Is Lemon Balm A Hardy Perennial?

Is Lemon Balm A Hardy Perennial?

The undemanding culinary herb can be cultivated in the bed, in a pot on the balcony or terrace, as well as an indoor plant. However, the wintering of lemon balm, which is hardy in itself, depends on the form of cultivation.

  • Lemon balm in the garden bed is hardy.
  • In container culture, protection from cold and frost is necessary
  • For indoor plants are not necessary to take special precautions

Lemon balm


Lemon balm, also called lemon balm for short, is the best known species of the genus Melissa (lemon balm). Botanically, the genus belongs to the labiates family (Lamiaceae). The home of Melissa officinalis, which is the scientific name of the plant, is Western Asia and the Eastern Mediterranean. In Central Europe, it can be found running wild in forest clearings and forest roads. The culinary herb is perennial and can live up to 30 years. In agriculture it is grown in two- to three-year crops.

Wintering lemon balm


Depending on whether you planted lemon balm in a garden bed or in a container, you will need to consider different factors and instructions for overwintering.

Garden bed


Due to their good frost hardiness, lemon balm planted in the bed do not need winter protection. This is because the rhizome, which is the underground storage organ of Melissa officinalis, is hardy and can tolerate temperatures as low as minus 34.5 degrees Celsius. Withered shoots are cut off near the ground in the fall, as they have no function for overwintering. Alternatively, you can cut the brown parts of the plant in early spring.

Winter care in the bed


Bare frost is the biggest enemy of Melissa officinalis during the cold season. The characteristics of this weather are:

  • low temperatures,
  • little snow and
  • a lot of sunshine.


This weather condition leads to the fact that the plants suffer from lack of water. Therefore, you should water the planted kitchen herb on frost-free days. But be careful, too much water can cause rotting roots and rhizome.

Pot cultivation


Unlike outdoors, kitchen herb in a container needs winter protection, as cold and frost can penetrate through the planter to the rhizome. Whether you winter the plants indoors or outdoors depends on conditions. In any case, you should cut off the wilted parts of the plant close to the ground before overwintering lemon balm.

Overwintering outdoors


If the culinary herb is to remain on the balcony or terrace during the winter, you should be able to offer it a sunny location. Ideally, the pot should be placed against the south wall of the house. Other mandatory measures against frost and cold are:

  • Wrap the planter with thick fleece or bubble wrap.
  • Place the pot on a thick wooden or polystyrene board (against the cold “from below”)
  • Cover substrate with brushwood, leaves, straw or sawdust (against the cold “from above”)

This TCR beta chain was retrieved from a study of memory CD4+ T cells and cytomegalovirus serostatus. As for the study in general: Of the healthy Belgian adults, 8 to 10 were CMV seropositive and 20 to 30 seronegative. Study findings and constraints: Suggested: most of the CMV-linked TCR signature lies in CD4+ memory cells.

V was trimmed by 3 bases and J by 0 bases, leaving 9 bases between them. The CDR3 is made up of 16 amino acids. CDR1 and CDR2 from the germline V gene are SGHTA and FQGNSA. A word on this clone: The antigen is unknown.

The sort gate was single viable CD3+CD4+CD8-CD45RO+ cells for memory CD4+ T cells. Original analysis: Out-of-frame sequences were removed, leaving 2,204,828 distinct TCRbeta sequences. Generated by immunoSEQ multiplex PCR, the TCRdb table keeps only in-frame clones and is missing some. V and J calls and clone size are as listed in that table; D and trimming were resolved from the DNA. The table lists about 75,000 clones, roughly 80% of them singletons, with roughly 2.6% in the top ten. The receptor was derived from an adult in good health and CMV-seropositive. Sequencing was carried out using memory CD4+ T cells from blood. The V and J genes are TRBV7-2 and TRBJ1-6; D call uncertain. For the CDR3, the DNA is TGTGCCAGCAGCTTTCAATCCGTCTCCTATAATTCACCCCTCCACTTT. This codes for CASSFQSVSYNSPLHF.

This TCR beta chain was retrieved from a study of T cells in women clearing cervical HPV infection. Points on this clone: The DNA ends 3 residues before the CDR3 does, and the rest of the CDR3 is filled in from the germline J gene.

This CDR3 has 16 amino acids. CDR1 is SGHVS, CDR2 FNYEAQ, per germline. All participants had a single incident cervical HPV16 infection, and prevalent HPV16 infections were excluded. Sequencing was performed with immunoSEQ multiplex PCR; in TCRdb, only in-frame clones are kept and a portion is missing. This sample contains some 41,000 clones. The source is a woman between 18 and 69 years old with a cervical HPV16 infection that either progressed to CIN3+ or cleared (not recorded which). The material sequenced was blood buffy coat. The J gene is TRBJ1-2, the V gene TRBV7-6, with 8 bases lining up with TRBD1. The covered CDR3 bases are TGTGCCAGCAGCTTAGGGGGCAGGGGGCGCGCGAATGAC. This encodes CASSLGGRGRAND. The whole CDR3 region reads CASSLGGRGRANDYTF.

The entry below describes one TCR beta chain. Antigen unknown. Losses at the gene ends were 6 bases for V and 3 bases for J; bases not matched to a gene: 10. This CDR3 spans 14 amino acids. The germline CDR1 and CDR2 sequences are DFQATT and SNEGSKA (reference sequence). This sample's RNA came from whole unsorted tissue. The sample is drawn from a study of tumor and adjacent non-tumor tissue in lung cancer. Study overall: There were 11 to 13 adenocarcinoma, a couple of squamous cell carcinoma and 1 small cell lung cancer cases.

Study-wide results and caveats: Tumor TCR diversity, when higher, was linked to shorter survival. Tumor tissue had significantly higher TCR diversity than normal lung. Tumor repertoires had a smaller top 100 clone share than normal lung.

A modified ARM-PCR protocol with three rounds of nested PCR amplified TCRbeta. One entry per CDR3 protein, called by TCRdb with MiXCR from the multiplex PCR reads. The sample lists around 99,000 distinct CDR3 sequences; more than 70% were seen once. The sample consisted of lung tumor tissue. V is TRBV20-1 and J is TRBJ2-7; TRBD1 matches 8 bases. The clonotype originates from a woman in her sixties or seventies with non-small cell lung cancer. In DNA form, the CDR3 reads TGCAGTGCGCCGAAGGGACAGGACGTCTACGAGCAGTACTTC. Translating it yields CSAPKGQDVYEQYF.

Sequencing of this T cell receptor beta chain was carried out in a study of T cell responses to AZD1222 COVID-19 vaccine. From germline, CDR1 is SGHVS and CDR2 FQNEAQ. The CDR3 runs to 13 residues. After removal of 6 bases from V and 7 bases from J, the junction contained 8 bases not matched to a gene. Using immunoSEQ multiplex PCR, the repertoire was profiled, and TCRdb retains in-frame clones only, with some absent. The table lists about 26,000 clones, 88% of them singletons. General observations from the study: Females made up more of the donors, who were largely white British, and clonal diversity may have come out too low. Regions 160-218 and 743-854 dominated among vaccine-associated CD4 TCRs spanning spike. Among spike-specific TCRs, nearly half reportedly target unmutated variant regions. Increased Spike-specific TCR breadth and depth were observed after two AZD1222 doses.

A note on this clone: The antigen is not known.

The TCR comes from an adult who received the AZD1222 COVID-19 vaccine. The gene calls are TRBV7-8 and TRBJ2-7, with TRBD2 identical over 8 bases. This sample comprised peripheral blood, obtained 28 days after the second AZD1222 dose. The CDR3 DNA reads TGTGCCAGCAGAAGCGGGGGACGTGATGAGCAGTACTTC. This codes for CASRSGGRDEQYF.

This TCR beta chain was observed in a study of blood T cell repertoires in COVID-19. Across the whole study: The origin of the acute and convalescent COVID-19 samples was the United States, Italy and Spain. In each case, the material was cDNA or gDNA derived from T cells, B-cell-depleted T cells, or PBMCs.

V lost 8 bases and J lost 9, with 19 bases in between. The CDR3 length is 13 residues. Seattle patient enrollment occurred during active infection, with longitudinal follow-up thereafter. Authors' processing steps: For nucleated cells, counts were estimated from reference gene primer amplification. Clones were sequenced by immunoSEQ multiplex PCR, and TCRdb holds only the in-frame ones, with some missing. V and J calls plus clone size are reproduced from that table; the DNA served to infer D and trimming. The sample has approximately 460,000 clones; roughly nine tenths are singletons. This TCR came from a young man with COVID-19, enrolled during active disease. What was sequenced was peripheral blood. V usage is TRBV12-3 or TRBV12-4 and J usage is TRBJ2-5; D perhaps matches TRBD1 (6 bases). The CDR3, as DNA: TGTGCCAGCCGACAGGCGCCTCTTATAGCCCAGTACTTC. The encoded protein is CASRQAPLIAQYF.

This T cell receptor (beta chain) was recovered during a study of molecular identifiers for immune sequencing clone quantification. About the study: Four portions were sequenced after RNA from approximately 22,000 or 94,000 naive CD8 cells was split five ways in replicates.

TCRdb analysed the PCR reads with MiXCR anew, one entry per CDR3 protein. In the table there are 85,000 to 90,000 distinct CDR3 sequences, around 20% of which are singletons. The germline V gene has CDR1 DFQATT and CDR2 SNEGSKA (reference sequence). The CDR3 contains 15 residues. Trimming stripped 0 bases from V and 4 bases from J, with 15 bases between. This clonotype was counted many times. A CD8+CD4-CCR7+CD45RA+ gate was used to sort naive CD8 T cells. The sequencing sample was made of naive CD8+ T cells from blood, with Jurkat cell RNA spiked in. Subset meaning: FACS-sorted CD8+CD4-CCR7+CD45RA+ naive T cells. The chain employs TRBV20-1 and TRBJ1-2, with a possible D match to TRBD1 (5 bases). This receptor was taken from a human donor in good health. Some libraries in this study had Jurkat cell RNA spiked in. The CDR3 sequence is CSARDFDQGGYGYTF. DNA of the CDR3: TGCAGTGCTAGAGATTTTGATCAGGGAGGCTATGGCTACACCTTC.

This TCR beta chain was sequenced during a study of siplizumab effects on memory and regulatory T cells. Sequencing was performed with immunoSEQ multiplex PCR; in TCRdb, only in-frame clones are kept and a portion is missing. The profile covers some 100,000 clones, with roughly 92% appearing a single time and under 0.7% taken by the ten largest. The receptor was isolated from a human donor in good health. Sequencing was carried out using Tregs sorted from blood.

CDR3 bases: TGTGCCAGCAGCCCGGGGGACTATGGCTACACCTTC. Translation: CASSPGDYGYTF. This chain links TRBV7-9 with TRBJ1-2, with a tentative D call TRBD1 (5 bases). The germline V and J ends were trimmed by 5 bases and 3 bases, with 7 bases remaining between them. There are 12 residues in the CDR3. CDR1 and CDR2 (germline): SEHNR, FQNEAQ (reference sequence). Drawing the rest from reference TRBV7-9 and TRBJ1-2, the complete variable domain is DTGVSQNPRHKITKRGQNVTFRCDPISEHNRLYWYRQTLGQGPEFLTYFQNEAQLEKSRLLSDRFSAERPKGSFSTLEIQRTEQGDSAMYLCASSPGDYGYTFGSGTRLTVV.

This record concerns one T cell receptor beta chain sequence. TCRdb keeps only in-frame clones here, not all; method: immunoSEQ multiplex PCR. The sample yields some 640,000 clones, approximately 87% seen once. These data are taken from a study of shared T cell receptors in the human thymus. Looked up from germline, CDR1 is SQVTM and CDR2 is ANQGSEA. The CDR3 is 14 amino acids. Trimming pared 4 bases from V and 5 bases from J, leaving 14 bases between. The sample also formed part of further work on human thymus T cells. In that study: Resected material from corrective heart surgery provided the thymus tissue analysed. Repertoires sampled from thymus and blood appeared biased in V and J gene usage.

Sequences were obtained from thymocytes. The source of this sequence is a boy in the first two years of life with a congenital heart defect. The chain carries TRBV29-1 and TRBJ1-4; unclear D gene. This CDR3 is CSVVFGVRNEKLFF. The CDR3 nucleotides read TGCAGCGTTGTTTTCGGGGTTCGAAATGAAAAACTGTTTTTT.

The winter protection is removed when no more severe (night) frosts are expected. If unexpected frost occurs, you can also bring the plants indoors overnight.

Wintering in the winter quarters


If the plants are to spend the cold season indoors, they need a frost-free but cool winter quarters. Heated living spaces are too warm. The question of whether the location should be light or dark is answered differently. For a dark location speaks that you can avoid sprouting of the kitchen herb during the cold season. Should the lemon balm nevertheless sprout, these shoots are cut off close to the ground in early spring.
The labiatae should not be allowed outdoors until frost is no longer expected. If it is overwintered in the dark, you can move it to a brighter location in March/April so that the culinary herb can get used to the sun.

Winter care in container culture


If lemon balm moves to winter quarters, it will also need water during the winter. Therefore, you should water it from time to time with a little water. If it is planted on a balcony or terrace during the winter, you should provide it with a little water, especially in the event of a bare frost.

Lemon balm as a houseplant


If lemon balm is kept as a houseplant, you do not need to take special precautions for wintering. However, you should adapt the care measures to the autumn or winter light conditions:

  • Fertilize every six to eight weeks
  • Increase the interval between watering step by step.
  • When spring comes, reduce the interval between watering again. Fertilize every fourteen days starting in April.

Frequently asked questions

Does my dwarf balm need winter protection?

The plants do not need winter protection if they are planted out in the bed. In container culture, they need to be protected from frost and cold.

My lemon balm is in the kitchen. Do I have to move it in winter?

No, the plant can stay in the kitchen. Since it is kept as a “houseplant”, it can be cultivated throughout. However, you should reduce the care measures.

Can I divide lemon balm before wintering?

Yes, this procedure is even recommended, in addition to propagation with cuttings.

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